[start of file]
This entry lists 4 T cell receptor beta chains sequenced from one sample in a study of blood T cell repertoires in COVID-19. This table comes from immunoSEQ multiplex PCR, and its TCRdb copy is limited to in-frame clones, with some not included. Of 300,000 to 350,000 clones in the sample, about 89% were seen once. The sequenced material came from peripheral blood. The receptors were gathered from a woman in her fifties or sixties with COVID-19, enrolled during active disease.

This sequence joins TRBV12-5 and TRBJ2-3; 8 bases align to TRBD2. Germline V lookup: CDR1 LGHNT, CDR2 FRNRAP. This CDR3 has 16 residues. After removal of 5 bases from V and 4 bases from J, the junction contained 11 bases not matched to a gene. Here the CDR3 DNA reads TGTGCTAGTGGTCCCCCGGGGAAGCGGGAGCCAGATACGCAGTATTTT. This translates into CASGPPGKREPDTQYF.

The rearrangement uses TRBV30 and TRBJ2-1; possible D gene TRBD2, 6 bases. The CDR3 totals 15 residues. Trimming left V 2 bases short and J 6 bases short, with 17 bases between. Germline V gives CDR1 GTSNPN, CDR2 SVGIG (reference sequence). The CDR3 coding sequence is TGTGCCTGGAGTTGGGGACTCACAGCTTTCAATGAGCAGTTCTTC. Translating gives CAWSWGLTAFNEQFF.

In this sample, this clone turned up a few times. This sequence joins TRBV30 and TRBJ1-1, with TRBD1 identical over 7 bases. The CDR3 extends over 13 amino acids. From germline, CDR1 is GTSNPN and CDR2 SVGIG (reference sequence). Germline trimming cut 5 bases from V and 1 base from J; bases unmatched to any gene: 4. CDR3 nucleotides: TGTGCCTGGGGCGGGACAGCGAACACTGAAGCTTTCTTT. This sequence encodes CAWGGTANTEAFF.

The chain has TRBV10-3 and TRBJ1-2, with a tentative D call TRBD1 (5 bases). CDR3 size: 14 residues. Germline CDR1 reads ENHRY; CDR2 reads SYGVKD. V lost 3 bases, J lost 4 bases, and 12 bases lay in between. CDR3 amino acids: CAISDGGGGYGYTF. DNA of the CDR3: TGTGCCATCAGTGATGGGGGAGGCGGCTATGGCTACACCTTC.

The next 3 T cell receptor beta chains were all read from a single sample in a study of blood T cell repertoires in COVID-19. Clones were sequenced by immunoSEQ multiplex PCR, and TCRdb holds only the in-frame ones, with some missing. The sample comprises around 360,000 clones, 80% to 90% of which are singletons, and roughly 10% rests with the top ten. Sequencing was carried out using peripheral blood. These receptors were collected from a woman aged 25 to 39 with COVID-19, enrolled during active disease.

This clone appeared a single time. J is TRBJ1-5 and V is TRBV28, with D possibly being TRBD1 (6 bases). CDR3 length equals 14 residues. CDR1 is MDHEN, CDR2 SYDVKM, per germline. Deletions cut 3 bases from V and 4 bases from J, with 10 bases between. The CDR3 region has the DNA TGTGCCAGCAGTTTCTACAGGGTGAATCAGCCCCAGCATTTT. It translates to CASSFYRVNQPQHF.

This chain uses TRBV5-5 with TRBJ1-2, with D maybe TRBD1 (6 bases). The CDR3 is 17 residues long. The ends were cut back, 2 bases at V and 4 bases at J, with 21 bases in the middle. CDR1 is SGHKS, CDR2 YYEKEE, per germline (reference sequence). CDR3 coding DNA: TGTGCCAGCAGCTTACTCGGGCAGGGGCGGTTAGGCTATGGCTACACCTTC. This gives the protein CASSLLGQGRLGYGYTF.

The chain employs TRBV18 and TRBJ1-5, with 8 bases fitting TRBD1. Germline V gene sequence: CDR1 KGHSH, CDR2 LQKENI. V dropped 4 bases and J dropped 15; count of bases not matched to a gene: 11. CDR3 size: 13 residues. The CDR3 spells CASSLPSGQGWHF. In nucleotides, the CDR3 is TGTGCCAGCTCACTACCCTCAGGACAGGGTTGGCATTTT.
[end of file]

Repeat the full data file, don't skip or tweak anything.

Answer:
This entry lists 4 T cell receptor beta chains sequenced from one sample in a study of blood T cell repertoires in COVID-19. This table comes from immunoSEQ multiplex PCR, and its TCRdb copy is limited to in-frame clones, with some not included. Of 300,000 to 350,000 clones in the sample, about 89% were seen once. The sequenced material came from peripheral blood. The receptors were gathered from a woman in her fifties or sixties with COVID-19, enrolled during active disease.

This sequence joins TRBV12-5 and TRBJ2-3; 8 bases align to TRBD2. Germline V lookup: CDR1 LGHNT, CDR2 FRNRAP. This CDR3 has 16 residues. After removal of 5 bases from V and 4 bases from J, the junction contained 11 bases not matched to a gene. Here the CDR3 DNA reads TGTGCTAGTGGTCCCCCGGGGAAGCGGGAGCCAGATACGCAGTATTTT. This translates into CASGPPGKREPDTQYF.

The rearrangement uses TRBV30 and TRBJ2-1; possible D gene TRBD2, 6 bases. The CDR3 totals 15 residues. Trimming left V 2 bases short and J 6 bases short, with 17 bases between. Germline V gives CDR1 GTSNPN, CDR2 SVGIG (reference sequence). The CDR3 coding sequence is TGTGCCTGGAGTTGGGGACTCACAGCTTTCAATGAGCAGTTCTTC. Translating gives CAWSWGLTAFNEQFF.

In this sample, this clone turned up a few times. This sequence joins TRBV30 and TRBJ1-1, with TRBD1 identical over 7 bases. The CDR3 extends over 13 amino acids. From germline, CDR1 is GTSNPN and CDR2 SVGIG (reference sequence). Germline trimming cut 5 bases from V and 1 base from J; bases unmatched to any gene: 4. CDR3 nucleotides: TGTGCCTGGGGCGGGACAGCGAACACTGAAGCTTTCTTT. This sequence encodes CAWGGTANTEAFF.

The chain has TRBV10-3 and TRBJ1-2, with a tentative D call TRBD1 (5 bases). CDR3 size: 14 residues. Germline CDR1 reads ENHRY; CDR2 reads SYGVKD. V lost 3 bases, J lost 4 bases, and 12 bases lay in between. CDR3 amino acids: CAISDGGGGYGYTF. DNA of the CDR3: TGTGCCATCAGTGATGGGGGAGGCGGCTATGGCTACACCTTC.

The next 3 T cell receptor beta chains were all read from a single sample in a study of blood T cell repertoires in COVID-19. Clones were sequenced by immunoSEQ multiplex PCR, and TCRdb holds only the in-frame ones, with some missing. The sample comprises around 360,000 clones, 80% to 90% of which are singletons, and roughly 10% rests with the top ten. Sequencing was carried out using peripheral blood. These receptors were collected from a woman aged 25 to 39 with COVID-19, enrolled during active disease.

This clone appeared a single time. J is TRBJ1-5 and V is TRBV28, with D possibly being TRBD1 (6 bases). CDR3 length equals 14 residues. CDR1 is MDHEN, CDR2 SYDVKM, per germline. Deletions cut 3 bases from V and 4 bases from J, with 10 bases between. The CDR3 region has the DNA TGTGCCAGCAGTTTCTACAGGGTGAATCAGCCCCAGCATTTT. It translates to CASSFYRVNQPQHF.

This chain uses TRBV5-5 with TRBJ1-2, with D maybe TRBD1 (6 bases). The CDR3 is 17 residues long. The ends were cut back, 2 bases at V and 4 bases at J, with 21 bases in the middle. CDR1 is SGHKS, CDR2 YYEKEE, per germline (reference sequence). CDR3 coding DNA: TGTGCCAGCAGCTTACTCGGGCAGGGGCGGTTAGGCTATGGCTACACCTTC. This gives the protein CASSLLGQGRLGYGYTF.

The chain employs TRBV18 and TRBJ1-5, with 8 bases fitting TRBD1. Germline V gene sequence: CDR1 KGHSH, CDR2 LQKENI. V dropped 4 bases and J dropped 15; count of bases not matched to a gene: 11. CDR3 size: 13 residues. The CDR3 spells CASSLPSGQGWHF. In nucleotides, the CDR3 is TGTGCCAGCTCACTACCCTCAGGACAGGGTTGGCATTTT.